Like many others I benefited personally by the sale of various mutual funds, gaining money I had little right to from this shallow behaviour by those who voted for demutualisation and those board memberswho could profit even more through the sale. I have no wish to see this happen again under the pretext of returning ownership to the taxpayer. The shares would be sold, the proceeds used to buy a holiday or a car, and the financial institutions would own the banks concerned. The public would gain no other benefit from this absurd idea.

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Guest

If I understand the proposal correctly this is a good idea.
If the Government waits for the share value to recover to a level which pays back the bail out a large sudden sell off would collapse the value, so that won’t work. By giving the shares to the tax payer the sell off will be much slower, much more staggered. The Government will stll collect the bail out value (when they’re sold) and the taxpayer gets any profit. Now that seems good to me bearing in mind the financial torment we’re currently putting up with, and will continue to put up with for some time.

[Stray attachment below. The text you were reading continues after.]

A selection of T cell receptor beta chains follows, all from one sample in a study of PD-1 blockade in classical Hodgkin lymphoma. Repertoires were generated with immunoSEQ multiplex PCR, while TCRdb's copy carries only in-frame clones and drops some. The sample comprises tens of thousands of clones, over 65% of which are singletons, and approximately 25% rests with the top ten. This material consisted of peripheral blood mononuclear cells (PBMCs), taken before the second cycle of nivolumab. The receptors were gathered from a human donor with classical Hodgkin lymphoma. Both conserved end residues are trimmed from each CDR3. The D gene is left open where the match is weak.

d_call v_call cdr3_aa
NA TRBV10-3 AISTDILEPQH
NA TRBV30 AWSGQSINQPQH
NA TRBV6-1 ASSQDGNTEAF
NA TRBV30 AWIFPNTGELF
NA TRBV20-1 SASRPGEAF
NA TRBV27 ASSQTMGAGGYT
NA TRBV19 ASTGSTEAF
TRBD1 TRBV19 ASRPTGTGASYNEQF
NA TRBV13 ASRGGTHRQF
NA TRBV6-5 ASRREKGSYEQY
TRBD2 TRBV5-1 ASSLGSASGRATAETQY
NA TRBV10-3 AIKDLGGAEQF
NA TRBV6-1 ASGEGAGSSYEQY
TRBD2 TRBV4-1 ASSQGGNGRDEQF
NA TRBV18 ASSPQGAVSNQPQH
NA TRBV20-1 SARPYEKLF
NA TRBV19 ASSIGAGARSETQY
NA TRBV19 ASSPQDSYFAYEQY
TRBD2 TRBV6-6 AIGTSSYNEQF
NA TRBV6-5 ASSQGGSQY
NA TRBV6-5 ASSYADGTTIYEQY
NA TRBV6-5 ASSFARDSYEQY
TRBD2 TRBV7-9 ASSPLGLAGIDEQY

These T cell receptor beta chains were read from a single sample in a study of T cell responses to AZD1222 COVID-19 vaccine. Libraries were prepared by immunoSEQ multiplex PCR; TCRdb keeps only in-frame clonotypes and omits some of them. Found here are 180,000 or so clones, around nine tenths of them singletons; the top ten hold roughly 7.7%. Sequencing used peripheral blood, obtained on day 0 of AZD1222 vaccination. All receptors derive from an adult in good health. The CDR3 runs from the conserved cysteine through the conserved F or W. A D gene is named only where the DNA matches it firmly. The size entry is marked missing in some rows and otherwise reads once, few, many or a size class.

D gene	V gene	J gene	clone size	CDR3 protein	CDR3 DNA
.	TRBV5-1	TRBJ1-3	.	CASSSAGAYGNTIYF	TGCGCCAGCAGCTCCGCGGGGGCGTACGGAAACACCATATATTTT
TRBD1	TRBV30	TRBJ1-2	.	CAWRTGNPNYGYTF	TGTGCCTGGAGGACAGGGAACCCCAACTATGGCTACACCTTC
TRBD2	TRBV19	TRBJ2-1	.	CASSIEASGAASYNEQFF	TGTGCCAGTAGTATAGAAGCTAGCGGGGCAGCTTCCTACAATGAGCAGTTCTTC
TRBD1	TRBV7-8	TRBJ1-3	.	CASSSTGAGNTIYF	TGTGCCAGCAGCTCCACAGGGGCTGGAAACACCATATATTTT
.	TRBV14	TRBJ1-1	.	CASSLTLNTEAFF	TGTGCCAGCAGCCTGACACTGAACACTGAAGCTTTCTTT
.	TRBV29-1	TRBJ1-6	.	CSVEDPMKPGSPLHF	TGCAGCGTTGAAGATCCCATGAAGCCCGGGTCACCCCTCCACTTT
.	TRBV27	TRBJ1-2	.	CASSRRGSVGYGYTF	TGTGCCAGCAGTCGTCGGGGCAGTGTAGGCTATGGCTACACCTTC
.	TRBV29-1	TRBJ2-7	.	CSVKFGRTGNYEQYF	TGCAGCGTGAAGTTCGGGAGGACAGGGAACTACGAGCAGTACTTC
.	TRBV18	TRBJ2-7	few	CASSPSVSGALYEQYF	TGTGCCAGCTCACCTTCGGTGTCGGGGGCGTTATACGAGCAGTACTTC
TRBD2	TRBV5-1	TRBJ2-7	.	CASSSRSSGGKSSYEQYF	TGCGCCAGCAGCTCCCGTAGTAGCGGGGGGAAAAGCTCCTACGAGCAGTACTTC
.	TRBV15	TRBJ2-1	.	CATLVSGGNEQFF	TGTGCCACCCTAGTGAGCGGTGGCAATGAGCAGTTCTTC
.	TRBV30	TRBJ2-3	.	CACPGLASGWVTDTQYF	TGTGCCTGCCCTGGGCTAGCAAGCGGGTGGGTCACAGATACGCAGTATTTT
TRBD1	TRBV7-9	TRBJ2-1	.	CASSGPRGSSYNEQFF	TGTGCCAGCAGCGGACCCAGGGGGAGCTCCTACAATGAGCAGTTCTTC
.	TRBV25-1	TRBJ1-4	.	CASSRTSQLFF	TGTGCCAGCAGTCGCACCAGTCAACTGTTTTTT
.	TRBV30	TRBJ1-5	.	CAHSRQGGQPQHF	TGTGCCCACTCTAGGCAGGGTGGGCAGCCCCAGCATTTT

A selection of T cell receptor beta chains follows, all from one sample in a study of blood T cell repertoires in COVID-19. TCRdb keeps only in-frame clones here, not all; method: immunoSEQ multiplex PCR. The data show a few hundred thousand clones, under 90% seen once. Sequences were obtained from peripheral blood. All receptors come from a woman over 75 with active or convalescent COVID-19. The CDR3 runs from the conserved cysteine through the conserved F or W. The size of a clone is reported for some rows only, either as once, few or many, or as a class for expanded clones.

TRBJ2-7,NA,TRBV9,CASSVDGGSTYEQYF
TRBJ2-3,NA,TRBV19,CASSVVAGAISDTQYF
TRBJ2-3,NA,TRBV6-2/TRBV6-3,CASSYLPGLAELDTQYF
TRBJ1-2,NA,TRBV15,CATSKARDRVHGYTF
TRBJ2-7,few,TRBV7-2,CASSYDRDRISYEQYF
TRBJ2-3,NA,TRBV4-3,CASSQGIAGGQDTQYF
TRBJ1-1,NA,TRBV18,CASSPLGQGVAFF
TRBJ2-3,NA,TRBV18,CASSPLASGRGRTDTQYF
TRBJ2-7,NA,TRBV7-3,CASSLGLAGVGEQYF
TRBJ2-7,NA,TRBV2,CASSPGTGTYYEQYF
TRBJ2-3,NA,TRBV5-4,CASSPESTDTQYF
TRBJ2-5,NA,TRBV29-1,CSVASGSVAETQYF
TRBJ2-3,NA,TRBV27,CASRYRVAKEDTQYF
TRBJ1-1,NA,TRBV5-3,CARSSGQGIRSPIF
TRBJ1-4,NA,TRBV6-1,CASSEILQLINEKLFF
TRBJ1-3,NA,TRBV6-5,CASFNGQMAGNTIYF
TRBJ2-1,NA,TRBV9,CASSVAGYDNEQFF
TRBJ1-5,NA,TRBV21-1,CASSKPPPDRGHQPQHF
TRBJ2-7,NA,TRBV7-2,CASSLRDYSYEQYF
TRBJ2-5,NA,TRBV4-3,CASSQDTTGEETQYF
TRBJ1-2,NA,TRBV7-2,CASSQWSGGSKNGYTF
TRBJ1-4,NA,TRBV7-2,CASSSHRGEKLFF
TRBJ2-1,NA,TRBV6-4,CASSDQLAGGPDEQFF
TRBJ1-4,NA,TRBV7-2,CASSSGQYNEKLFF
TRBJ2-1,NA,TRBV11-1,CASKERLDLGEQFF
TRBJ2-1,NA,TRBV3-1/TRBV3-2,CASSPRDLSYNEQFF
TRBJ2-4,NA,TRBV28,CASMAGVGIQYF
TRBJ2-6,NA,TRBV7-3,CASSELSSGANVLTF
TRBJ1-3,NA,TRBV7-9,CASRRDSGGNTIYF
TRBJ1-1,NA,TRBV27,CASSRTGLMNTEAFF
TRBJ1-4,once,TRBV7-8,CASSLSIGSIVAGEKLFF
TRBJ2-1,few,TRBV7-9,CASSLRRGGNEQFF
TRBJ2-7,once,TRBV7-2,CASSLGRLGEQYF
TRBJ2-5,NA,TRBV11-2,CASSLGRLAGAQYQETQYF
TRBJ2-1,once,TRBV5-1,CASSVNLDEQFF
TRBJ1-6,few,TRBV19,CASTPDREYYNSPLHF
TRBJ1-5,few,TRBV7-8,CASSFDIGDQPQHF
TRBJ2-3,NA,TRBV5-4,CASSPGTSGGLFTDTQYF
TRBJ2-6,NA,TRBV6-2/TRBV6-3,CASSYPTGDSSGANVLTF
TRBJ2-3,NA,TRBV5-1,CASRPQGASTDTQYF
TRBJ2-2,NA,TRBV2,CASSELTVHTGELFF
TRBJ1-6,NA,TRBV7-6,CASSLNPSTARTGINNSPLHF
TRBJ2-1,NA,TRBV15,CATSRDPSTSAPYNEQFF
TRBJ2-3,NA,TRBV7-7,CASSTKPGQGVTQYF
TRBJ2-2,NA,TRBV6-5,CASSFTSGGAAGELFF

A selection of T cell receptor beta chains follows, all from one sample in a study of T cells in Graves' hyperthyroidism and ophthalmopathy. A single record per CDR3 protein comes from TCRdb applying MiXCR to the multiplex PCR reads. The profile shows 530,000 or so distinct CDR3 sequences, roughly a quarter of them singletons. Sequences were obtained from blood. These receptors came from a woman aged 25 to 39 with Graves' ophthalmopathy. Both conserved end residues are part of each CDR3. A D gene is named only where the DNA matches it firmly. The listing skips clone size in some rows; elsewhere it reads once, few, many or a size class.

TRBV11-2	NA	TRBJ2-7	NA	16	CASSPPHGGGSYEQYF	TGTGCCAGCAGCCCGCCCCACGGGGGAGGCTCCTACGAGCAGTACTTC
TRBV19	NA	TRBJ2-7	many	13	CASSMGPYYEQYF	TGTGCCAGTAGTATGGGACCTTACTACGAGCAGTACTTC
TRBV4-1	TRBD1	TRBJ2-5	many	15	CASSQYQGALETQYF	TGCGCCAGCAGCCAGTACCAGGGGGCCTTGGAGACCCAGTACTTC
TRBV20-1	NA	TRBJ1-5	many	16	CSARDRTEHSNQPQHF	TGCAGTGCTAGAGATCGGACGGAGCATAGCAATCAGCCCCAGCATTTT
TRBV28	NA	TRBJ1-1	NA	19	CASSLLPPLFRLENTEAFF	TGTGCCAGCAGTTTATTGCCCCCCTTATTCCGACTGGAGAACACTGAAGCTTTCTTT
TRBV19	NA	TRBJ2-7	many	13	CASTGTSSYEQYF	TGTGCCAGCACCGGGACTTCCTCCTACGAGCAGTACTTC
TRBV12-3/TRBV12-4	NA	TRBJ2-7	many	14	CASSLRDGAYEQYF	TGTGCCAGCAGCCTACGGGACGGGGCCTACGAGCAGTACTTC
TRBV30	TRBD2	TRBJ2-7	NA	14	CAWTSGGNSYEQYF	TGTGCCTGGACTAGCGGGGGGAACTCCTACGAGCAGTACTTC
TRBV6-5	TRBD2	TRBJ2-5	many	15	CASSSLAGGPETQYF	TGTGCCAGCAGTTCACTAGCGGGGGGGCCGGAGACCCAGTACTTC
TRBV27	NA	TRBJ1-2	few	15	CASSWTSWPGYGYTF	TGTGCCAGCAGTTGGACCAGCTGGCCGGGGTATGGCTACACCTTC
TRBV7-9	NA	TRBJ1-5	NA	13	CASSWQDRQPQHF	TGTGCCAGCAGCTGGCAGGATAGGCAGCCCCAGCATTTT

The tax payer who won’t actually pay anything for the shares can’t lose, the Government eventually gets back the bail out money and the share price is unlikely to collapse, through sudden sales at least, so there should be a few quid coming in the taxpayers direction.

The only issue seems to be efficiently operating the scheme and the cost.
Something the Government won’t be very good at so that’s probably the weakness that will scupper the whole idea.

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Guest

Its typical of the greed of the public to want something for nothing. The public will not hang on to them they will sell them for a quick profit to brokers who will make even more money and the taxpayer will waste the money.

If you are worried about is obtaining a slow sell off, let the Government continue to own them but give the right to sell the shares to someone other than the public (eg to a wide range of charities). Then incentivise the nominees to sell them off more slowly by letting them keep 5% of the profit if they sell within 1 month, 10% after three months and 20% after six months etc. That way the Government gets to reduce the national debt even more and charities make some profit for making the decision on when to sell the shares. The taxpayer benefits from reduced taxes or better services rather than subsidising foreign holidays or new cars. Simples!

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Guest

What an inane question! Stop giving banks taxpayer’s money & close the really rotten banks down.
Why suggest anything else…….the UK banking system is totally corrupt so why would I want shares in it?.